Climate change on G20 agenda despite Australia’s attempts to block climate talks

DAILY SABAH
ISTANBUL
Published 16.11.2014 23:57
Climate change on G20 agenda despite Australia’s attempts to block climate talks

Climate change was taken to the fore at the Group of 20 Summit held in Brisbane, Australia. The leaders of the United States and Europe put pressure on other leaders to have climate change discussed at the meetings. Amid Australia's attempts to keep climate change off the G20 agenda, which is of crucial importance for many countries, the issue was recently added to the agenda. The practical measures that countries could take in order to fight against the dreadful consequences of climate change have been included as a passage on the agenda.

"The most difficult discussion was on climate change," an EU official told reporters on condition of anonymity, as Reuters reported. "This was really trench warfare; this was really step by step by step. In the end we have references to most of the things we wanted."

Australian authorities argued that it was not a clear economic issue and so should not be discussed at the meetings. However, the U.S. and European leaders warned Australia of the negative effects of climate change on Australia's territories informing that Australia's iconic Great Barrier Reef, the world's largest coral reef system, was under threat.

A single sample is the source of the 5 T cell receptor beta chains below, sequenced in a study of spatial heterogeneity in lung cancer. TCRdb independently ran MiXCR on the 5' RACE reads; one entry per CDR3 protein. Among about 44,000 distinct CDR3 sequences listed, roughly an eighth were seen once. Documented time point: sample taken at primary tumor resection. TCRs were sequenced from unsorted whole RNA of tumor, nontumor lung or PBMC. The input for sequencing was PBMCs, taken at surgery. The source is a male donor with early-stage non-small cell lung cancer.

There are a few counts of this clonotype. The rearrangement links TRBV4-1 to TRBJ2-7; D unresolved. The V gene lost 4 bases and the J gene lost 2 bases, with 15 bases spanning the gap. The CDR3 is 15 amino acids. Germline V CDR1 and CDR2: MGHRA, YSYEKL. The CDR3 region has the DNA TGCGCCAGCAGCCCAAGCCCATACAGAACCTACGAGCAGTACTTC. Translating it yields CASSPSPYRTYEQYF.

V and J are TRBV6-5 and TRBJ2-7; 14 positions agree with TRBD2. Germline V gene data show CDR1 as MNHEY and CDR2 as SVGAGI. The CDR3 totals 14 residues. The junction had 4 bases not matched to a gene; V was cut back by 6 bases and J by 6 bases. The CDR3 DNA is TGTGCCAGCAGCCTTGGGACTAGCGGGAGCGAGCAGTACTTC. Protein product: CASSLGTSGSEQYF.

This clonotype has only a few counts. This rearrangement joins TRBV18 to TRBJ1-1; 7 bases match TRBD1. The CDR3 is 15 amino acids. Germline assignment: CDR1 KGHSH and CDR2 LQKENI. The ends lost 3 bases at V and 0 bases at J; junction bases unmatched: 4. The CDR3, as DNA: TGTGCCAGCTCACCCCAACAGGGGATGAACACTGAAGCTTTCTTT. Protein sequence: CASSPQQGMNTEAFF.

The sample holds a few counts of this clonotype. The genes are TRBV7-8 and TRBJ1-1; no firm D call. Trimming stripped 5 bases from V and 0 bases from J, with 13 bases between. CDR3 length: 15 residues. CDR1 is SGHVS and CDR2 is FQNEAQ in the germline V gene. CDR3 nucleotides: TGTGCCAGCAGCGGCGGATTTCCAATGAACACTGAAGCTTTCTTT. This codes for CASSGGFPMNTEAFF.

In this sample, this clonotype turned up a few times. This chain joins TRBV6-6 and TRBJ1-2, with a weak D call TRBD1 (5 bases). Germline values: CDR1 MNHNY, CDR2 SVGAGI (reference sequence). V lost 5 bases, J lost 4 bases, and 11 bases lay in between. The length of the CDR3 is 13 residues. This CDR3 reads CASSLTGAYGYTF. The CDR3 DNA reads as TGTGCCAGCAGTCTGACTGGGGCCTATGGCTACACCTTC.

"Here in Australia, climate change means longer droughts, and more wildfires. The incredible natural glory of the Great Barrier Reef is being threatened. Worldwide, this past summer was the hottest on record," said the U.S. President Barack Obama speaking at the University of Queensland on Saturday.

During the series of meetings in Brisbane, the U.S. called on world leaders to take global action on climate change. "It will help developing countries break out of this false choice between development and pollution; let them leap-frog some of the dirty industries that powered our development, and go straight to a clean-energy economy that allows them to grow, create jobs, and at the same time reduce their carbon pollution," said U.S. President Obama. He also promised to pledge a U.S. donation of $3 billion to the Green Climate Fund, an organization which helps developing countries limit greenhouse gas emissions.

Deforestation, carbon pollution and methane leaks from oil and gas production have been the central issues inspiring discussions on the effects of climate change. Before the U.N. climate conference takes place in Paris in 2015, world leaders gathered in New York, to participate in the 2014 Climate Change Summit. Food security was also on the agenda of the climate conference, with world leaders pledging commitments to ensure food security through transforming agricultural practices in order to increase productivity while reducing carbon emissions. Amid growing warnings on climate change and its effects, the report "Global Estimates 2014: People displaced by disasters" conducted by the Norwegian Refugee Council's Internal Displacement Monitoring Center (IDMC) shows that 22 million people were internally displaced in 2013 as a result of natural disasters that caused by the climate change.

Share on Facebook Share on Twitter